Had I violated some roadside etiquette? Was I making a bad situation worse? I didn’t know. I knew I needed a response. So I leaned further to get eye contact with the driver. I leaned so far I ended up on the front hood of his car. I then looked directly into his eyes and shouted: “Are you deaf or are we cool?”
The guy responded by flipping on his windshield wipers that smacked my nose.
The pain was instantaneous. Tears poured from my eyes. Fury exploded and I started to pound on the windshield, screaming: “Big man with the wiper blades. Why don’t you fight your own fight?”
The driver instead jerked his car into drive and reverse to dislodge his car.
I held for dear life on for I knew I was now riding a wild mustang that I would have to break or die trying…
Actually, the moment didn’t turn into a motorized rodeo. Instead, the driver gave a slight nod that everything was cool. I stepped back and walked away.
In that moment I think we frightened each other. Who knows what would have happened if one of us had lost our cool?
That night changed me. I started to drive and park with a little more care but you can only do so much in the middle of January. With snow and ice and cars and more snow it was only a matter of time…
The sun had set by the time I got off work, but there was still enough dim light for me to notice my front left tire completely flat.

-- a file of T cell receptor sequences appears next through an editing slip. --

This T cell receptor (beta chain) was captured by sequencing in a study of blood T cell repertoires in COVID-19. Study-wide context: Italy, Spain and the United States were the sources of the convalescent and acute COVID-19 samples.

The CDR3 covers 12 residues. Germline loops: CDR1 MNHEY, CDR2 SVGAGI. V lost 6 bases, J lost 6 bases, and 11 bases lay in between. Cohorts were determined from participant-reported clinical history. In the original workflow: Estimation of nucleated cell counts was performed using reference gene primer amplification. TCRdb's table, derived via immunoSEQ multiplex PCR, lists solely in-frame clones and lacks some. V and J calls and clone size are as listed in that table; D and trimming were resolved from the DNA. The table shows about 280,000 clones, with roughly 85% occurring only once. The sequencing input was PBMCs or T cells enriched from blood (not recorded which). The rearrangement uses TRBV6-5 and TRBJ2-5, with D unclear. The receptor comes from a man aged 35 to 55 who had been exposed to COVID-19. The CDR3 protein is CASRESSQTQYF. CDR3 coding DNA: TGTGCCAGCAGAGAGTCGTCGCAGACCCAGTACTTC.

I quickly pulled out my doughnut (spare tire), jacked up my car and switched tires. It was late and I was tired. Fixing the flat tire could wait until tomorrow. So I started to drive home.
It only took four blocks for my doughnut to turn into a pancake.
I threw my car into park and tried to think. There was no way I could drive home with a flat front tire. Behind me was a tire shop a mile away. I had no other options. I put my car in drive and slowly turned the wheels.
For those of you who never driven with a front, flat tire don’t. You can only go about five miles-an-hour as any bump reverberates all the way into your back molars.
I tried to keep my car on the road, but motorists came up and honked for me to get out of the way. I pulled over to let them pass; then eased my car back onto the road only to have another motorist force me to the curb.
With fraught nerves and white knuckles I crept through the night until I came to an intersection and saw the blinking yellow sign of a fully inflated tire. I took my foot off the brake, but a car from behind pulled in front and blocked me.